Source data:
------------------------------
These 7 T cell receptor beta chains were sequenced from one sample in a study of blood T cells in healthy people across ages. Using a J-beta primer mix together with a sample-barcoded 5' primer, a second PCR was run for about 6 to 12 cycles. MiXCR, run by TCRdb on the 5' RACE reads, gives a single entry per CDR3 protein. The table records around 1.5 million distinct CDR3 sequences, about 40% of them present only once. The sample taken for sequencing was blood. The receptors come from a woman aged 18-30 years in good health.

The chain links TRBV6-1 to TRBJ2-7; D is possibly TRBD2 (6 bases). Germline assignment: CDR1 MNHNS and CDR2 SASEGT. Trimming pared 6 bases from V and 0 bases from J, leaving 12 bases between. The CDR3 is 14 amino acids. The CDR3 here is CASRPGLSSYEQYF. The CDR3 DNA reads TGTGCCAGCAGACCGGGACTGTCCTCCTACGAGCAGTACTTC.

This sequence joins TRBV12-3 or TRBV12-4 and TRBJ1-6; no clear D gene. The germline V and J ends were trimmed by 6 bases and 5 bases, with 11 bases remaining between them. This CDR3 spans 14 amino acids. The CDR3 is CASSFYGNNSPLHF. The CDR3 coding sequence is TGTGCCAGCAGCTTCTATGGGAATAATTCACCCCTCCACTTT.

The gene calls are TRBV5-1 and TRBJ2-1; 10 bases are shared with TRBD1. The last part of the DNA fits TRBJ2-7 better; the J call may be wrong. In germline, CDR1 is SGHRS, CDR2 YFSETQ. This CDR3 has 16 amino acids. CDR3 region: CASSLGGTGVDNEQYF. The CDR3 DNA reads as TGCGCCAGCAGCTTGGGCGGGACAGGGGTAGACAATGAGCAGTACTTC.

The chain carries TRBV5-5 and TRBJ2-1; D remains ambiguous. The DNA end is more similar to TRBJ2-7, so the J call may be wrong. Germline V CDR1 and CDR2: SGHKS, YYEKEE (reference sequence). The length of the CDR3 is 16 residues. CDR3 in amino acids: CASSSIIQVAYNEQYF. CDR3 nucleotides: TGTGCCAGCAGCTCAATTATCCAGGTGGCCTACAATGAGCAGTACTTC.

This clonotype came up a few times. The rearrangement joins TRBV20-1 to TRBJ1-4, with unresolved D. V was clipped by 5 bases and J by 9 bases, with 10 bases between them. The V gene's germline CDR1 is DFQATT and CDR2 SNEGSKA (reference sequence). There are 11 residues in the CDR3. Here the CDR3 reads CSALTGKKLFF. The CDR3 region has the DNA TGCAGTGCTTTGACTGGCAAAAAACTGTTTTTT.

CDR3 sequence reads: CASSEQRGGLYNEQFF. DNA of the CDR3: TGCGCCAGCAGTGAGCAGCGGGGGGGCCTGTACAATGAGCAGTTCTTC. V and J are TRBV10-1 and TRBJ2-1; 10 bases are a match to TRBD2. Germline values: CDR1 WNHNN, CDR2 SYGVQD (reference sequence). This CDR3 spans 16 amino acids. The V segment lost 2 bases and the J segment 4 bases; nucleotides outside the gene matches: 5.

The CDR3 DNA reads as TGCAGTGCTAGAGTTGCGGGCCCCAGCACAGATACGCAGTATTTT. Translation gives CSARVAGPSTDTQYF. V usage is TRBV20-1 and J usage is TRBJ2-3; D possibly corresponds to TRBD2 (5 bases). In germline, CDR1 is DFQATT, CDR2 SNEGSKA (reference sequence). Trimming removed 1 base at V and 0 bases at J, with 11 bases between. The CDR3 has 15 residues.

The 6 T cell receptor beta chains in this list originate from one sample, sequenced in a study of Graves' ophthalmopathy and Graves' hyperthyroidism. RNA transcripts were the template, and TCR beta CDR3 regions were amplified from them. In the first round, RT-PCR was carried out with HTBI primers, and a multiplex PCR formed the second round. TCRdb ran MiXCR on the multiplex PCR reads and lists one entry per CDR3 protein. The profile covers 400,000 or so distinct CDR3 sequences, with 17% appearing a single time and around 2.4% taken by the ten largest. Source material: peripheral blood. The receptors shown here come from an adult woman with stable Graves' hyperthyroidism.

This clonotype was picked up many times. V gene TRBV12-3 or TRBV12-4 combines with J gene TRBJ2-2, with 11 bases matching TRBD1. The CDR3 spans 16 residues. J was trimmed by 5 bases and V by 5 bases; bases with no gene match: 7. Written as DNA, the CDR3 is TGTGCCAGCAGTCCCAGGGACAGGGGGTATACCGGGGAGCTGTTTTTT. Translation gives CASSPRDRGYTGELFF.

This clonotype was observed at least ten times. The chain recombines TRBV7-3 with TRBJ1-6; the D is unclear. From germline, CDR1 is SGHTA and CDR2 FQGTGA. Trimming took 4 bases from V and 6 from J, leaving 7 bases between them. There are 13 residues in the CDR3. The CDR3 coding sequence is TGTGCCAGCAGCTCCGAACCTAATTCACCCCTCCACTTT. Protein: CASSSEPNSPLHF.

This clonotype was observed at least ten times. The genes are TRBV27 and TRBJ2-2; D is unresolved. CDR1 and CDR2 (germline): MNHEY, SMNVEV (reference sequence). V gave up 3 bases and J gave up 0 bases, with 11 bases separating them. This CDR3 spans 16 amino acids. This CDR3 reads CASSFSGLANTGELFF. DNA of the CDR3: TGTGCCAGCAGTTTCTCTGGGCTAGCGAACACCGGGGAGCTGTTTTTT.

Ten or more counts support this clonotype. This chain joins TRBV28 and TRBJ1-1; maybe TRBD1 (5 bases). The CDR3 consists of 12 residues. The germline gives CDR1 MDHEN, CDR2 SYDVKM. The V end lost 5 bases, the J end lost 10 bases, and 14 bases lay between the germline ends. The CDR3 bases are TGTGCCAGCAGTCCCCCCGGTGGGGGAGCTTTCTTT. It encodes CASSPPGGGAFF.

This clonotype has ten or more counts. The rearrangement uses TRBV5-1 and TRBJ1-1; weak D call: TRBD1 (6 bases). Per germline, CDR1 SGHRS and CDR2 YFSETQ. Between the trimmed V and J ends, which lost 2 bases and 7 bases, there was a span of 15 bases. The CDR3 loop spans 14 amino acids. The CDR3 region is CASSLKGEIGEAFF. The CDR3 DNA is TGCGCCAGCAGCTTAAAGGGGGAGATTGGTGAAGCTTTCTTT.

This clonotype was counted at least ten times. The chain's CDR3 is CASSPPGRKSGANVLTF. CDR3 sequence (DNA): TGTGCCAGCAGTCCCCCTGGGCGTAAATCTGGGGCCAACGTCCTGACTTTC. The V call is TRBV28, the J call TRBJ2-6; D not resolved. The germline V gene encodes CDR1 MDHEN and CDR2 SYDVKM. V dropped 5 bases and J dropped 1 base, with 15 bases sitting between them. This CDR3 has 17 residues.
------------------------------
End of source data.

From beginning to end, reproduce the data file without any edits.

These 7 T cell receptor beta chains were sequenced from one sample in a study of blood T cells in healthy people across ages. Using a J-beta primer mix together with a sample-barcoded 5' primer, a second PCR was run for about 6 to 12 cycles. MiXCR, run by TCRdb on the 5' RACE reads, gives a single entry per CDR3 protein. The table records around 1.5 million distinct CDR3 sequences, about 40% of them present only once. The sample taken for sequencing was blood. The receptors come from a woman aged 18-30 years in good health.

The chain links TRBV6-1 to TRBJ2-7; D is possibly TRBD2 (6 bases). Germline assignment: CDR1 MNHNS and CDR2 SASEGT. Trimming pared 6 bases from V and 0 bases from J, leaving 12 bases between. The CDR3 is 14 amino acids. The CDR3 here is CASRPGLSSYEQYF. The CDR3 DNA reads TGTGCCAGCAGACCGGGACTGTCCTCCTACGAGCAGTACTTC.

This sequence joins TRBV12-3 or TRBV12-4 and TRBJ1-6; no clear D gene. The germline V and J ends were trimmed by 6 bases and 5 bases, with 11 bases remaining between them. This CDR3 spans 14 amino acids. The CDR3 is CASSFYGNNSPLHF. The CDR3 coding sequence is TGTGCCAGCAGCTTCTATGGGAATAATTCACCCCTCCACTTT.

The gene calls are TRBV5-1 and TRBJ2-1; 10 bases are shared with TRBD1. The last part of the DNA fits TRBJ2-7 better; the J call may be wrong. In germline, CDR1 is SGHRS, CDR2 YFSETQ. This CDR3 has 16 amino acids. CDR3 region: CASSLGGTGVDNEQYF. The CDR3 DNA reads as TGCGCCAGCAGCTTGGGCGGGACAGGGGTAGACAATGAGCAGTACTTC.

The chain carries TRBV5-5 and TRBJ2-1; D remains ambiguous. The DNA end is more similar to TRBJ2-7, so the J call may be wrong. Germline V CDR1 and CDR2: SGHKS, YYEKEE (reference sequence). The length of the CDR3 is 16 residues. CDR3 in amino acids: CASSSIIQVAYNEQYF. CDR3 nucleotides: TGTGCCAGCAGCTCAATTATCCAGGTGGCCTACAATGAGCAGTACTTC.

This clonotype came up a few times. The rearrangement joins TRBV20-1 to TRBJ1-4, with unresolved D. V was clipped by 5 bases and J by 9 bases, with 10 bases between them. The V gene's germline CDR1 is DFQATT and CDR2 SNEGSKA (reference sequence). There are 11 residues in the CDR3. Here the CDR3 reads CSALTGKKLFF. The CDR3 region has the DNA TGCAGTGCTTTGACTGGCAAAAAACTGTTTTTT.

CDR3 sequence reads: CASSEQRGGLYNEQFF. DNA of the CDR3: TGCGCCAGCAGTGAGCAGCGGGGGGGCCTGTACAATGAGCAGTTCTTC. V and J are TRBV10-1 and TRBJ2-1; 10 bases are a match to TRBD2. Germline values: CDR1 WNHNN, CDR2 SYGVQD (reference sequence). This CDR3 spans 16 amino acids. The V segment lost 2 bases and the J segment 4 bases; nucleotides outside the gene matches: 5.

The CDR3 DNA reads as TGCAGTGCTAGAGTTGCGGGCCCCAGCACAGATACGCAGTATTTT. Translation gives CSARVAGPSTDTQYF. V usage is TRBV20-1 and J usage is TRBJ2-3; D possibly corresponds to TRBD2 (5 bases). In germline, CDR1 is DFQATT, CDR2 SNEGSKA (reference sequence). Trimming removed 1 base at V and 0 bases at J, with 11 bases between. The CDR3 has 15 residues.

The 6 T cell receptor beta chains in this list originate from one sample, sequenced in a study of Graves' ophthalmopathy and Graves' hyperthyroidism. RNA transcripts were the template, and TCR beta CDR3 regions were amplified from them. In the first round, RT-PCR was carried out with HTBI primers, and a multiplex PCR formed the second round. TCRdb ran MiXCR on the multiplex PCR reads and lists one entry per CDR3 protein. The profile covers 400,000 or so distinct CDR3 sequences, with 17% appearing a single time and around 2.4% taken by the ten largest. Source material: peripheral blood. The receptors shown here come from an adult woman with stable Graves' hyperthyroidism.

This clonotype was picked up many times. V gene TRBV12-3 or TRBV12-4 combines with J gene TRBJ2-2, with 11 bases matching TRBD1. The CDR3 spans 16 residues. J was trimmed by 5 bases and V by 5 bases; bases with no gene match: 7. Written as DNA, the CDR3 is TGTGCCAGCAGTCCCAGGGACAGGGGGTATACCGGGGAGCTGTTTTTT. Translation gives CASSPRDRGYTGELFF.

This clonotype was observed at least ten times. The chain recombines TRBV7-3 with TRBJ1-6; the D is unclear. From germline, CDR1 is SGHTA and CDR2 FQGTGA. Trimming took 4 bases from V and 6 from J, leaving 7 bases between them. There are 13 residues in the CDR3. The CDR3 coding sequence is TGTGCCAGCAGCTCCGAACCTAATTCACCCCTCCACTTT. Protein: CASSSEPNSPLHF.

This clonotype was observed at least ten times. The genes are TRBV27 and TRBJ2-2; D is unresolved. CDR1 and CDR2 (germline): MNHEY, SMNVEV (reference sequence). V gave up 3 bases and J gave up 0 bases, with 11 bases separating them. This CDR3 spans 16 amino acids. This CDR3 reads CASSFSGLANTGELFF. DNA of the CDR3: TGTGCCAGCAGTTTCTCTGGGCTAGCGAACACCGGGGAGCTGTTTTTT.

Ten or more counts support this clonotype. This chain joins TRBV28 and TRBJ1-1; maybe TRBD1 (5 bases). The CDR3 consists of 12 residues. The germline gives CDR1 MDHEN, CDR2 SYDVKM. The V end lost 5 bases, the J end lost 10 bases, and 14 bases lay between the germline ends. The CDR3 bases are TGTGCCAGCAGTCCCCCCGGTGGGGGAGCTTTCTTT. It encodes CASSPPGGGAFF.

This clonotype has ten or more counts. The rearrangement uses TRBV5-1 and TRBJ1-1; weak D call: TRBD1 (6 bases). Per germline, CDR1 SGHRS and CDR2 YFSETQ. Between the trimmed V and J ends, which lost 2 bases and 7 bases, there was a span of 15 bases. The CDR3 loop spans 14 amino acids. The CDR3 region is CASSLKGEIGEAFF. The CDR3 DNA is TGCGCCAGCAGCTTAAAGGGGGAGATTGGTGAAGCTTTCTTT.

This clonotype was counted at least ten times. The chain's CDR3 is CASSPPGRKSGANVLTF. CDR3 sequence (DNA): TGTGCCAGCAGTCCCCCTGGGCGTAAATCTGGGGCCAACGTCCTGACTTTC. The V call is TRBV28, the J call TRBJ2-6; D not resolved. The germline V gene encodes CDR1 MDHEN and CDR2 SYDVKM. V dropped 5 bases and J dropped 1 base, with 15 bases sitting between them. This CDR3 has 17 residues.